|Full name||Eden-Leigh Wolfe|
|Born||20 May 1921|
|Education||Hogwarts 1932-39, Slytherin|
|Parents||Matthew & Sarah-Jane Wolfe|
|Siblings||Breese Wolfe, Cadi Wolfe|
|Occupation||Writer, Teen Witch Magazine|
"I don't want to talk about it."
Eden folded her arms defensively. Jeanette pouted.
Jeanette was old. Not old like Mum - old like Cadi, and far easier to talk to. This, however, was something that Eden did not want to discuss. She already talked to Jeanette too much as it was - it was her fault for being so darn charismatic. Plus, she was a muggle. Normally Eden used muggles as a sort of meaningless entertainment. The only exceptions were Mum and Jeanette.
And Jeanette had just asked about Father. Friendship. Over.
"I mean, what do I care?" she found herself blurting out, before she could stop herself. "I was too young to know him, and besides," Eden aimed a kick at a nearby chicken, which scurried away just quickly enough to avoid her foot, "it's not like I know what I'm missing. It's better that way."
Jeanette pursed her lips as she watched Eden turn and pick up an egg from one of the nesting boxes and put it in her basket. The only chore the girl had ever enjoyed in the slightest was collecting eggs with Jeanette. It really wasn't that surprising, as it was the cleanest thing one could do on a farm.
Eden's hand lingered on the cold, porcelain-like eggshell for a moment, oddly pensive. She had been young - incredibly so, and had spent the majority of her life without a father. Four years old, just barely old enough to form memories of her own, and one day he was just gone. She hadn't understood when Mum had told her, had spent the next year waiting for him to come home and lift her onto his shoulders again. When she was finally old enough to understand, she tucked it away and convinced herself that it was of no consequence to her life.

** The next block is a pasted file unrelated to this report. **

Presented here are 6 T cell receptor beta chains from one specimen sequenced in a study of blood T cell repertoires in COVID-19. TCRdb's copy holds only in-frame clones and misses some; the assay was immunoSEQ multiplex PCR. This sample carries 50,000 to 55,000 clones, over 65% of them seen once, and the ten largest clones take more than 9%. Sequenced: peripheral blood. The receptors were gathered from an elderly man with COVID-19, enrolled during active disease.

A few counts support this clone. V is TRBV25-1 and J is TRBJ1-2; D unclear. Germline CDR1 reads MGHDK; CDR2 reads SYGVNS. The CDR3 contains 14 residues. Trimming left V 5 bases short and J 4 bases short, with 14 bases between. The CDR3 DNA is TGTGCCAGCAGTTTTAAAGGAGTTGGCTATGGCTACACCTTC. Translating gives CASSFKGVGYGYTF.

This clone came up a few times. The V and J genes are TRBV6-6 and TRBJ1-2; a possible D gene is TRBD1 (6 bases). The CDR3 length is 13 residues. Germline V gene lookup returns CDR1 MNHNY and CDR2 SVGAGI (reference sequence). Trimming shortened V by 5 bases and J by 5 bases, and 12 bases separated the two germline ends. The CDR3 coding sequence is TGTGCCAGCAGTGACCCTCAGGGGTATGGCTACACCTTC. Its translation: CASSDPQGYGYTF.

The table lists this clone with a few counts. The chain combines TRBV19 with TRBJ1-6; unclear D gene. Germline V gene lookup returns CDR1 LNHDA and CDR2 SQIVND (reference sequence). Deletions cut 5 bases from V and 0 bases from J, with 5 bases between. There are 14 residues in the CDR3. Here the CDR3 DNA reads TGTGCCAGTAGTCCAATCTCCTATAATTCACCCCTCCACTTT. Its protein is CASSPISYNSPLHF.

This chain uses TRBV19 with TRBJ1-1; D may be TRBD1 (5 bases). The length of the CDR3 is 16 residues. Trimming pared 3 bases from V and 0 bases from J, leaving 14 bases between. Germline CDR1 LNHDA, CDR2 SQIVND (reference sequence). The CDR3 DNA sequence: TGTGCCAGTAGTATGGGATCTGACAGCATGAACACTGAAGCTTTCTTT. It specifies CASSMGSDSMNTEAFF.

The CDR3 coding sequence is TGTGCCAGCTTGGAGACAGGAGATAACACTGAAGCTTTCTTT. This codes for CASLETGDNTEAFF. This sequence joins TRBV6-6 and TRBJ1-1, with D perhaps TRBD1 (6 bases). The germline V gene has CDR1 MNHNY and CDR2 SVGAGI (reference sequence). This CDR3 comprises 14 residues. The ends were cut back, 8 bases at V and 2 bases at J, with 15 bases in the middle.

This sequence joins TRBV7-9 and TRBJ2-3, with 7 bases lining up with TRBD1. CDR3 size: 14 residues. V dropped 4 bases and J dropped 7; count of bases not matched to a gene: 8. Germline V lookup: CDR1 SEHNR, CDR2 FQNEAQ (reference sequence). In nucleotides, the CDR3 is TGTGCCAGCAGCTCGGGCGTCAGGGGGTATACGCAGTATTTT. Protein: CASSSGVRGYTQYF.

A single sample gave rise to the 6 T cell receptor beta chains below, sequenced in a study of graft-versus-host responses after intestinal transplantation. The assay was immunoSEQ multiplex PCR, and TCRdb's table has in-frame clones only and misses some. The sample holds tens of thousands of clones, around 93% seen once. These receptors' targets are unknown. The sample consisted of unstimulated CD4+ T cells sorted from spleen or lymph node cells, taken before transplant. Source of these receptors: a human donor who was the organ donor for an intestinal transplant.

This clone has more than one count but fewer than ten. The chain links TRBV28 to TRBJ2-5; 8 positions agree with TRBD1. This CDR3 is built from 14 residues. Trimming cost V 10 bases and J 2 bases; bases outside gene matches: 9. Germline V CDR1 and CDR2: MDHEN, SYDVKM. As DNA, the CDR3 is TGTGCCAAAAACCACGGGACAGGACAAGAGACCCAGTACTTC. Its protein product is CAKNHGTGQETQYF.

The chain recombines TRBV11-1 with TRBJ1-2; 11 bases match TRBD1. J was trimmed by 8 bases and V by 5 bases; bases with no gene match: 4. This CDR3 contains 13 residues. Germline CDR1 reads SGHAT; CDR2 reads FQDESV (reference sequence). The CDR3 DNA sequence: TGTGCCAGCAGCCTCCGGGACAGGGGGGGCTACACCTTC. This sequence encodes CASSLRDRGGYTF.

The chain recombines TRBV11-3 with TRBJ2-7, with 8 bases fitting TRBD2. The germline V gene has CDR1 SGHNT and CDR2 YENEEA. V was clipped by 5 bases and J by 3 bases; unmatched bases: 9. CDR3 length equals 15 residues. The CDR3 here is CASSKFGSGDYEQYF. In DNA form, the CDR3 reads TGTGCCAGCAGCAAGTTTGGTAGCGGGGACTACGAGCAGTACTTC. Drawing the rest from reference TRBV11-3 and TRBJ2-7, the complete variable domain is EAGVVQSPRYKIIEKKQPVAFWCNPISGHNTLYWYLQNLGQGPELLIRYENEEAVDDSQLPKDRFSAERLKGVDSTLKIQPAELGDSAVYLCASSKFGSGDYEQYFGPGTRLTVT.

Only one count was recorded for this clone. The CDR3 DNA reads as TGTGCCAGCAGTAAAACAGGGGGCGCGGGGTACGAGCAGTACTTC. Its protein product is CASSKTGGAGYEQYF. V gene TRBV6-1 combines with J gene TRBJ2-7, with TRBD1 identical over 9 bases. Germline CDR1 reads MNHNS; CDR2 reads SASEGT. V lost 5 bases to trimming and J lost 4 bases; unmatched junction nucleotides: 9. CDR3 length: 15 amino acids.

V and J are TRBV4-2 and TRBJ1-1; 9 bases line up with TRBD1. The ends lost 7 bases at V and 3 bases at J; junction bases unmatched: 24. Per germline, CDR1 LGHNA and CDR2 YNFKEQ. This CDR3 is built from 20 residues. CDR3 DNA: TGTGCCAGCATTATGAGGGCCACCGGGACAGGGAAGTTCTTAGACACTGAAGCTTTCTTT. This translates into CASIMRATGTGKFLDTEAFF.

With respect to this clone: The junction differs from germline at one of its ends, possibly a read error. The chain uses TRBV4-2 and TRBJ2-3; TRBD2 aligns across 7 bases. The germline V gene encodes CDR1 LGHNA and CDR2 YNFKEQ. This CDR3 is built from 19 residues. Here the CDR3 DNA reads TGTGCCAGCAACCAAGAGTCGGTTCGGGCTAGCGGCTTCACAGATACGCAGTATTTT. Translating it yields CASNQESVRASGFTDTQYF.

Where the other children her age had spent time playing with each other, Eden had retreated inside herself, not caring to show her true feelings to people who were only going to leave her anyway. Breese had always been better at winning friends. Eden had always been better at winning affections. She was always the picture of femininity, learning to sew her own clothes as young as she was allowed and gaining a skilled eye for colors and patterns that were lovely and flattering. She became popular among the other children, but still as locked up as ever.
Time passed, and she began using her attitude as a mechanism to avoid talking about things that were too personal. She had always been distant, but now she was distant and cold. Breese and Jeanette could be tolerated with such things, at times, but there was not one soul that knew her even close to as intimately as she knew herself. Eden was the epitome of an uncrackable safe.
"Sorry," the older girl apologized. "I won't bring it up again."
"Good," Eden snapped. She had better not bring it up again.
Jeanette sighed. "So, I hear you're going away to school next year?"